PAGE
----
Grief, Loss, and the Cancer Experience
“In a society which is much more inclined to help you hide your pain rather than to grow through it, is necessary to make a very conscious effort to mourn.” -Henri Nouwen
Grief is a natural response to loss. While many people think of grief only as a reaction to bereavement, we can feel grief after any kind of loss. When we step back and look at the cancer experience we see that grief and loss are a fundamental part it. Some of our losses are tangible, for example losing our hair, and some are more intangible, such as the loss of trust in our bodies.
Coping with the losses associated with cancer is challenging. Grief brings many emotions with it. Patients as well as caregivers and family members may go through emotions of anger, denial, and sadness. While there is no right or wrong way to grieve, there are healthy ways to cope with the pain and sadness that, in time, can help you come to terms with your loss, find new meaning, and move on with your life.
10 Ways to Cope With Cancer Grief
1. Acknowledge Your Feelings
Attempts at avoiding or ignoring difficult feelings hinder the healing process. Nancy Stordahl, who writes about living with breast cancer on her blog, Nancy’s Point, says we need to “grieve for things we’ve lost to cancer. We aren’t the same people in some ways post diagnosis. We have lost parts of ourselves (figuratively and literally). We need to grieve for people, things and pieces of ourselves we have lost. Too many times we aren’t given the time or ‘permission’ to do so.” By facing our losses and feeling the pain we allow grief to take its natural course and can emerge the other side with greater self-awareness and acceptance.
2. Tune Into What You Are Feeling
It is helpful to get into the habit of checking in with your feelings. Take a moment to stop and be still. Breathe deeply. Now ask yourself what you are truly feeling. Grief? Guilt? Sadness? Anger? Whatever arises, see if you can just be with the feeling and feel it fully without judging your thoughts or emotions. Is there a physical discomfort associated with this feeling? For example, when you’re anxious or afraid, you may notice a tightness in your chest. Can you soften and relax those areas of tension in your body? You may find the intensity of your feeling lessens as you do this exercise. If the emotion deepens or adds to your distress, discontinue the exercise and try again later.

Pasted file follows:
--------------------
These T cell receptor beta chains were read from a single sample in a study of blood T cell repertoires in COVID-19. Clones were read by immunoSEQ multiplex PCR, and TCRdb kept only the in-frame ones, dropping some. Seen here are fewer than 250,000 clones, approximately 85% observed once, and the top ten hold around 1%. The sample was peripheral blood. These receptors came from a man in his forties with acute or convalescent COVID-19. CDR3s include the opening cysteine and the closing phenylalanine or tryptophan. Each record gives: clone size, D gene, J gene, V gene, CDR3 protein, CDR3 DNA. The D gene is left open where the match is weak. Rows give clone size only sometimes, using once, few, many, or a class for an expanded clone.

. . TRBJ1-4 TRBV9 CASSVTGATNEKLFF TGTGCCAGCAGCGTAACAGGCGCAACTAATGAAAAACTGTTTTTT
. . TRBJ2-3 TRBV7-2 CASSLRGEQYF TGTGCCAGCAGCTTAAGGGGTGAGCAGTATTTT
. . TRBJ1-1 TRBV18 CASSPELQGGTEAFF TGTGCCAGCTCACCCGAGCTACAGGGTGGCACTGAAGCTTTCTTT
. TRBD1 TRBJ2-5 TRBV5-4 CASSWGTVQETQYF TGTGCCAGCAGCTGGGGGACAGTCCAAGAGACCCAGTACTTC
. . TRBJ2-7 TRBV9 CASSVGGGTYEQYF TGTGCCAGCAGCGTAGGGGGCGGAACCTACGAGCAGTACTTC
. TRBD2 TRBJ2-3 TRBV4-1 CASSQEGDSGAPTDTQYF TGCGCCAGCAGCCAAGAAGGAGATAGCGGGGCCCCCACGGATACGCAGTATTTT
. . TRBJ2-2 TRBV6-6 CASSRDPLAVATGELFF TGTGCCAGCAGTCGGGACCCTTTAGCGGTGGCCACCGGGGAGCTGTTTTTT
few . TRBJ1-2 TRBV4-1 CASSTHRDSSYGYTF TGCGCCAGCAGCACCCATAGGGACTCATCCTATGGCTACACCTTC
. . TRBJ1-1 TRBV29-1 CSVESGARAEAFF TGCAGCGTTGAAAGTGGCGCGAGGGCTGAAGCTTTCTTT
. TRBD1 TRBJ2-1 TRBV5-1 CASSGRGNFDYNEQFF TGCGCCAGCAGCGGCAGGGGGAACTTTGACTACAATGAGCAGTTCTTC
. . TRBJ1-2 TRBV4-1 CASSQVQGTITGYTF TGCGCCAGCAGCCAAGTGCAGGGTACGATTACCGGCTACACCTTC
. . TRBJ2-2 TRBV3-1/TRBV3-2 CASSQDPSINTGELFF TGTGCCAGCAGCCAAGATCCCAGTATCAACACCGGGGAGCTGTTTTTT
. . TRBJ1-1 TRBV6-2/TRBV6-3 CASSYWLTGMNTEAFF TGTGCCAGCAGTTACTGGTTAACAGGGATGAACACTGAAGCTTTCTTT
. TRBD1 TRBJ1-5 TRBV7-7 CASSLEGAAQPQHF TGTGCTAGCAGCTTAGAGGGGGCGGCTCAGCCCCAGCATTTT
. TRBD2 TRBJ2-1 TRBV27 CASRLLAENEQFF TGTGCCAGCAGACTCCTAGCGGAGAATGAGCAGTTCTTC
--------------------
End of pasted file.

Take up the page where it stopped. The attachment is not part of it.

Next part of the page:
3. Write Down Your Feelings
If you feel stuck when sitting with your emotions, try journaling about the experience. For some people, it’s easier to write thoughts and feelings down on paper than to say them out loud. Keeping a journal to write down your thoughts is a way to come to terms with your feelings of grief. Many cancer patients choose to write about their feelings in a blog. Blogging in a community of other patients who understand what you are going through can be very therapeutic (to learn more about starting a blog read this earlier post).
4. Take Care of Your Physical Health
Grief is as much a physical as an emotional process – (we often refer to grieving as ‘grief work’) – so it’s important that we get a good night’s sleep, take some exercise and eat healthy meals to regain our physical strength and heal fully.
5. Pay Attention to Grief Triggers
Anniversaries of your surgery, diagnosis and other cancer-related milestones can reawaken sad memories and feelings. Plan ahead for those times.
6. Go At Your Own Pace
There is no time-table for grief, yet so often we push ourselves to ‘get over’ our grief as quickly as possible. Adapting to and coping with cancer is a process, which neither you nor any well-meaning friends or family should rush you through. Grieving is not something that occurs once and then you are ok. Psychiatrist Elisabeth Kübler-Ross introduced what became known as the ‘five stages of grief’ as a way of looking at grieving process, but quite often these stages don’t follow a sequential order. In reality grief can be much more disordered. Some people start to feel better in weeks or months. For others, the grieving process is measured in years. Whatever your experience, it’s important to be patient with yourself and allow the process to unfold naturally.